I originally wanted something like the water dispenser that could send feed down via 3″ ABS pipes into the UFO-shaped feeder (so picture the mason jar replaced by an ABS pipe silo), but that of course wouldn’t fix the billing issue. I then found this blog post describing an ingenious solution that I would have gladly attempted, but I ultimately decided against it because routing even more pipes along the coop frame seemed tricky given how little space was left.

Ultimately, I found inspiration searching for “chicken feeders” on Amazon.com, coming across a hilariously expensive feeder that consisted of just a bucket with a pipe elbow. I ended up just making my own:

That’s called a “toilet flange.” I have no idea what it’s actually used for, mind you.

Voila! The chickens just stick their heads in, and gravity takes care of the rest! I put several pounds of feed in there, and that should last well over a week with minimal waste (since only one chicken can have their head in the bucket at any given time, the other one will clean up anything that drops on the ground while they’re waiting their turn—perfect!).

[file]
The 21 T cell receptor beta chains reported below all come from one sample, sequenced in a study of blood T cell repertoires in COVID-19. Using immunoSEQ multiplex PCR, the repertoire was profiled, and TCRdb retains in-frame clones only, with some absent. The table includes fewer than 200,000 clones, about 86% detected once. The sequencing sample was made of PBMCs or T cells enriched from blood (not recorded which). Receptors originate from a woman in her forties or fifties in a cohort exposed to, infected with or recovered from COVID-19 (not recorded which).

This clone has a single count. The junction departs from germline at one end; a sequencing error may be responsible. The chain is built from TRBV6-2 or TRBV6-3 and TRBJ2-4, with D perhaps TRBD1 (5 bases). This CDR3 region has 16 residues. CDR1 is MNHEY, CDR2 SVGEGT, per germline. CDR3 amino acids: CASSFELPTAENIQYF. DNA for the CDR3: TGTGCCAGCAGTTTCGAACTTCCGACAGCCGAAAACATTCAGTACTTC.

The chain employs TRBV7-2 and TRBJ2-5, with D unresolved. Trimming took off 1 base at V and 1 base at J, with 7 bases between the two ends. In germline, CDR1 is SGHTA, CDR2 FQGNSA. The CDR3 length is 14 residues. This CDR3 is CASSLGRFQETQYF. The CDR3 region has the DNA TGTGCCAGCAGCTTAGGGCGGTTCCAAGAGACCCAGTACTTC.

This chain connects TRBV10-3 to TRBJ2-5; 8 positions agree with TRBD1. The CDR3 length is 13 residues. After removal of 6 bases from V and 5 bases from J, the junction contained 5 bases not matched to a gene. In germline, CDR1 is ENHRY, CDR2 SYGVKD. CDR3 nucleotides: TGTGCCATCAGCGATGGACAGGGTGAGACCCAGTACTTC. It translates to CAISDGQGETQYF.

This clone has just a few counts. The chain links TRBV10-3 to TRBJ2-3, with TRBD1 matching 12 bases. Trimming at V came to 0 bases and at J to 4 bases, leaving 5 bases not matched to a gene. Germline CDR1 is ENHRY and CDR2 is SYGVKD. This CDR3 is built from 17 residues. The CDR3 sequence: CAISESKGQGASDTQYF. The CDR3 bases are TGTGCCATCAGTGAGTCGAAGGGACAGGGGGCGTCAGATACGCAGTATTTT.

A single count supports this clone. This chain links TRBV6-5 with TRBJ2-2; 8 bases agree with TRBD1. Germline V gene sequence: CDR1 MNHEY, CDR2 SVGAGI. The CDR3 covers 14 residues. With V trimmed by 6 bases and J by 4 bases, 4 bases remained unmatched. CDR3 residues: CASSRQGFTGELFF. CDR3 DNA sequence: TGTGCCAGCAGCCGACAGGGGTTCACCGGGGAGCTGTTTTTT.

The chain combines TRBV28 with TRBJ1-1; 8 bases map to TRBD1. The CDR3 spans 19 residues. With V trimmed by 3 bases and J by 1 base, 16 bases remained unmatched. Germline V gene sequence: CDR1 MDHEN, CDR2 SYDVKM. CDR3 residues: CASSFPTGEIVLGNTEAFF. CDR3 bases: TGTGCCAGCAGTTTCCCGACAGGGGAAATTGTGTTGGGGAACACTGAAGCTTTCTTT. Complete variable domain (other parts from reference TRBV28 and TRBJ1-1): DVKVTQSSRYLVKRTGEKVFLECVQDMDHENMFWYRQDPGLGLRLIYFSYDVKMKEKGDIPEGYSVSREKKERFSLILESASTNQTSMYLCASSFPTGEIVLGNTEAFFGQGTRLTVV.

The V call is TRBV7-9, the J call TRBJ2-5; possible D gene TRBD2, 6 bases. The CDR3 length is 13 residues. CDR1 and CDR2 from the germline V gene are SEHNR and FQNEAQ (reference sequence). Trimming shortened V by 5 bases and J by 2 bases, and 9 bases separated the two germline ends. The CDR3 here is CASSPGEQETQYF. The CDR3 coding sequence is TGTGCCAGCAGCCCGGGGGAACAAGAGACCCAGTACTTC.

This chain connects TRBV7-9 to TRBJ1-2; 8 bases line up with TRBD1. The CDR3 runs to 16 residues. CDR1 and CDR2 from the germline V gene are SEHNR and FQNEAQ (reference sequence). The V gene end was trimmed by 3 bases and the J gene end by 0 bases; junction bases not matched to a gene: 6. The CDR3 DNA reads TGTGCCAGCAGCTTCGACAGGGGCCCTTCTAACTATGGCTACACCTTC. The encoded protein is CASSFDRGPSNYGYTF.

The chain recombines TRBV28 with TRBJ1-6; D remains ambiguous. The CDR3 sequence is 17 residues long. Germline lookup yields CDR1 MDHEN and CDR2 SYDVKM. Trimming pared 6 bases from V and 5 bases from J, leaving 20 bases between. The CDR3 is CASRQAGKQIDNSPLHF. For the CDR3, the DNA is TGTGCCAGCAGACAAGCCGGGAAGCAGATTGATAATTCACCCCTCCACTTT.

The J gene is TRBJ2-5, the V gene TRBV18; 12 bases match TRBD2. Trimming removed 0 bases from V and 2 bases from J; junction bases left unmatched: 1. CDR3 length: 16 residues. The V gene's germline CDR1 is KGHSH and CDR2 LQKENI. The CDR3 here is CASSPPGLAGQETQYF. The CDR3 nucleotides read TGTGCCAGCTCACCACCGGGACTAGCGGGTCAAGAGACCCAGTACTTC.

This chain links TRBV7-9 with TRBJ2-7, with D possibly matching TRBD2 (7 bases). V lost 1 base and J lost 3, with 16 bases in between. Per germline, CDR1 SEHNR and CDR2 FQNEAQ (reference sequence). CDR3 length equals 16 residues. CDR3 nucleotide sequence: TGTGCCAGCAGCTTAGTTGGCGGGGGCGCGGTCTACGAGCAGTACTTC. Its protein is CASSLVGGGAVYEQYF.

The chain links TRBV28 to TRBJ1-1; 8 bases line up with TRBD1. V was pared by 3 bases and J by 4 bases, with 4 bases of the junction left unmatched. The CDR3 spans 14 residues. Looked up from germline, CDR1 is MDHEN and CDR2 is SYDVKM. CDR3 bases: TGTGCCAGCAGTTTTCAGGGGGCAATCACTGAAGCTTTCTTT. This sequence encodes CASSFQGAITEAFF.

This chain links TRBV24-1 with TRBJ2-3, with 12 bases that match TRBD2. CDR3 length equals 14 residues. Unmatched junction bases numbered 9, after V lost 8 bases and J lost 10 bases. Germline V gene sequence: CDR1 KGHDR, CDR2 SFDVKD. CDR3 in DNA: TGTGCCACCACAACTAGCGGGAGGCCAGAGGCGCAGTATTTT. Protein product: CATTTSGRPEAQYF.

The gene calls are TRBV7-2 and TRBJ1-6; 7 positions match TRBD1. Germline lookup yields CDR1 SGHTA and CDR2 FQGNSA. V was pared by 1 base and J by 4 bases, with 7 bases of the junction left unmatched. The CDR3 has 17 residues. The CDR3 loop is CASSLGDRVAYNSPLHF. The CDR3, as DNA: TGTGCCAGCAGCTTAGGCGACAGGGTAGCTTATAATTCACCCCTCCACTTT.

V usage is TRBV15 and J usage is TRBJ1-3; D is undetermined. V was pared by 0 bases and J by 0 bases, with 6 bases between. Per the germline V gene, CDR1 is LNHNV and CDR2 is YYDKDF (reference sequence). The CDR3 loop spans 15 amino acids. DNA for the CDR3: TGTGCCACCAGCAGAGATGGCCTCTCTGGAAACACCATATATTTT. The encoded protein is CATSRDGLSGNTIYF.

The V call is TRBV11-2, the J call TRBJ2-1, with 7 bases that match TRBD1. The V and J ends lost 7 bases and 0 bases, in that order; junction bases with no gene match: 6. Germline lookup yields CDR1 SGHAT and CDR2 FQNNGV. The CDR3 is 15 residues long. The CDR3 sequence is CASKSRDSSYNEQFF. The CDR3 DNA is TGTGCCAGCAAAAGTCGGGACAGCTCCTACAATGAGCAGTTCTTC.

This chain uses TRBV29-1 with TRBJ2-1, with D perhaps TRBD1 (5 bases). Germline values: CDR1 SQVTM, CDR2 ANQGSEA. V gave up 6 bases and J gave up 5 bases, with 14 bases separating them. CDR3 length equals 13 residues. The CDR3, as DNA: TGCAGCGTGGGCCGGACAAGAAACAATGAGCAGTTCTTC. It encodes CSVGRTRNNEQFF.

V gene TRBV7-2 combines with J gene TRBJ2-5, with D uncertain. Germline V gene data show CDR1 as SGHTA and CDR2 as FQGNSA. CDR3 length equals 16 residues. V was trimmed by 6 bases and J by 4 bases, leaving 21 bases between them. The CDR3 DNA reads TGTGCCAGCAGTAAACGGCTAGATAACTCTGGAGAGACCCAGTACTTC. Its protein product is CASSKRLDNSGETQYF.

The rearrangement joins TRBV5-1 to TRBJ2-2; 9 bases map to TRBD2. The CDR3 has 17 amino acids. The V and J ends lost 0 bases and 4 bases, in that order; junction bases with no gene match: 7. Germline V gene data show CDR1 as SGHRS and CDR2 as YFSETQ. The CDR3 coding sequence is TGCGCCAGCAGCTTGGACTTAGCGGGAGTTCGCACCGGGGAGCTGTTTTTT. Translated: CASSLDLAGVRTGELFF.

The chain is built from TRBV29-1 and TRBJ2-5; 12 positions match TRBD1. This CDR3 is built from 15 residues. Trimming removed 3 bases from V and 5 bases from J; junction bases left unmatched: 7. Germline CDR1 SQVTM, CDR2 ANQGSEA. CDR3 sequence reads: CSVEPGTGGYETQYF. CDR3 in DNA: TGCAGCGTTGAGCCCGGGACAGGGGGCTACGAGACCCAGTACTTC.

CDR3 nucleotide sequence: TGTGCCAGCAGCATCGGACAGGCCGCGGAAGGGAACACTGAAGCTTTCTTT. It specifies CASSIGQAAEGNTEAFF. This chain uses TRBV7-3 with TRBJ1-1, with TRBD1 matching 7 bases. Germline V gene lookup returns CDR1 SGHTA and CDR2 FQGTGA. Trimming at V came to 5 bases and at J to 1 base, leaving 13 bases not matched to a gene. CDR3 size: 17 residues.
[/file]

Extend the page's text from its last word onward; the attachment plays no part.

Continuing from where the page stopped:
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Phew! That was a lot of information! There were a lot of constraints to factor, and coming up with a good design that comprised all the requirements definitely caused my brain to flex pretty hard. In the next and final part of this trilogy, I’ll share some photos and thoughts from move-in day! Until then, here are some more random notes about materials and tools for this project:

  • Cedar makes the best outdoor wood. It is naturally weather and insect resistant. You don’t have to stain it (although you can), as it will just turn gray after some weathering.
  • Use stainless steel hardware everywhere to avoid rust.
  • ABS is the new PVC.
  • ABS cement is some seriously toxic stuff.
  • Aviation snips are for cutting hardware cloth.
  • Dremeling fiberglass with a rough cutter will probably result in mesothelioma. I won’t skimp on the bits next time.
  • Choose plexiglass over acrylic. Certainly avoid buying these cheap lighting panels that I used.